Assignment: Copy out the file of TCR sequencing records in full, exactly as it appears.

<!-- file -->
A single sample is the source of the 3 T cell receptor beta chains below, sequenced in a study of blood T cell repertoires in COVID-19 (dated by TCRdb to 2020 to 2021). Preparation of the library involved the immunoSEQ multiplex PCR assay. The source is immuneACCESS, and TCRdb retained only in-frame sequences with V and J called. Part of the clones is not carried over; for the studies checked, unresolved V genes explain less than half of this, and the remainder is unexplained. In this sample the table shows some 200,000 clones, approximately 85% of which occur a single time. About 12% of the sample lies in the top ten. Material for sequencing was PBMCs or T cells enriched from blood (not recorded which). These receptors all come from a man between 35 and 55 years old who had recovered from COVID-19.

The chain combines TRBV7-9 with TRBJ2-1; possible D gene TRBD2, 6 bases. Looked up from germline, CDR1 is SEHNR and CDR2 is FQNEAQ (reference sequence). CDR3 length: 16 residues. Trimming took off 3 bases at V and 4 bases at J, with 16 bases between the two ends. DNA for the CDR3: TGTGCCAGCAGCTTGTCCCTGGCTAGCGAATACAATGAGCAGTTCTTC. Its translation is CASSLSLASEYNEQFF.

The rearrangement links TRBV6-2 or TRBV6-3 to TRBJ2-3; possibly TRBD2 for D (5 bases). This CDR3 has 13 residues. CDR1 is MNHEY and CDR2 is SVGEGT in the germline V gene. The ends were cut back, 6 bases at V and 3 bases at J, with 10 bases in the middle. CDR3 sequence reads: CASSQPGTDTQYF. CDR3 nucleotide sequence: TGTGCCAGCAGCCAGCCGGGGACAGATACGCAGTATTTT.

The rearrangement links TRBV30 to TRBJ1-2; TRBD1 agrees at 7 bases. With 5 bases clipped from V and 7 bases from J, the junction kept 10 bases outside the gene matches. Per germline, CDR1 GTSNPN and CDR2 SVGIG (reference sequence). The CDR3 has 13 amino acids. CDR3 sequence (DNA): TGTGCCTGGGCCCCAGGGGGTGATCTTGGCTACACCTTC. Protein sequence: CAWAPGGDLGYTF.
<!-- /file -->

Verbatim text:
A single sample is the source of the 3 T cell receptor beta chains below, sequenced in a study of blood T cell repertoires in COVID-19 (dated by TCRdb to 2020 to 2021). Preparation of the library involved the immunoSEQ multiplex PCR assay. The source is immuneACCESS, and TCRdb retained only in-frame sequences with V and J called. Part of the clones is not carried over; for the studies checked, unresolved V genes explain less than half of this, and the remainder is unexplained. In this sample the table shows some 200,000 clones, approximately 85% of which occur a single time. About 12% of the sample lies in the top ten. Material for sequencing was PBMCs or T cells enriched from blood (not recorded which). These receptors all come from a man between 35 and 55 years old who had recovered from COVID-19.

The chain combines TRBV7-9 with TRBJ2-1; possible D gene TRBD2, 6 bases. Looked up from germline, CDR1 is SEHNR and CDR2 is FQNEAQ (reference sequence). CDR3 length: 16 residues. Trimming took off 3 bases at V and 4 bases at J, with 16 bases between the two ends. DNA for the CDR3: TGTGCCAGCAGCTTGTCCCTGGCTAGCGAATACAATGAGCAGTTCTTC. Its translation is CASSLSLASEYNEQFF.

The rearrangement links TRBV6-2 or TRBV6-3 to TRBJ2-3; possibly TRBD2 for D (5 bases). This CDR3 has 13 residues. CDR1 is MNHEY and CDR2 is SVGEGT in the germline V gene. The ends were cut back, 6 bases at V and 3 bases at J, with 10 bases in the middle. CDR3 sequence reads: CASSQPGTDTQYF. CDR3 nucleotide sequence: TGTGCCAGCAGCCAGCCGGGGACAGATACGCAGTATTTT.

The rearrangement links TRBV30 to TRBJ1-2; TRBD1 agrees at 7 bases. With 5 bases clipped from V and 7 bases from J, the junction kept 10 bases outside the gene matches. Per germline, CDR1 GTSNPN and CDR2 SVGIG (reference sequence). The CDR3 has 13 amino acids. CDR3 sequence (DNA): TGTGCCTGGGCCCCAGGGGGTGATCTTGGCTACACCTTC. Protein sequence: CAWAPGGDLGYTF.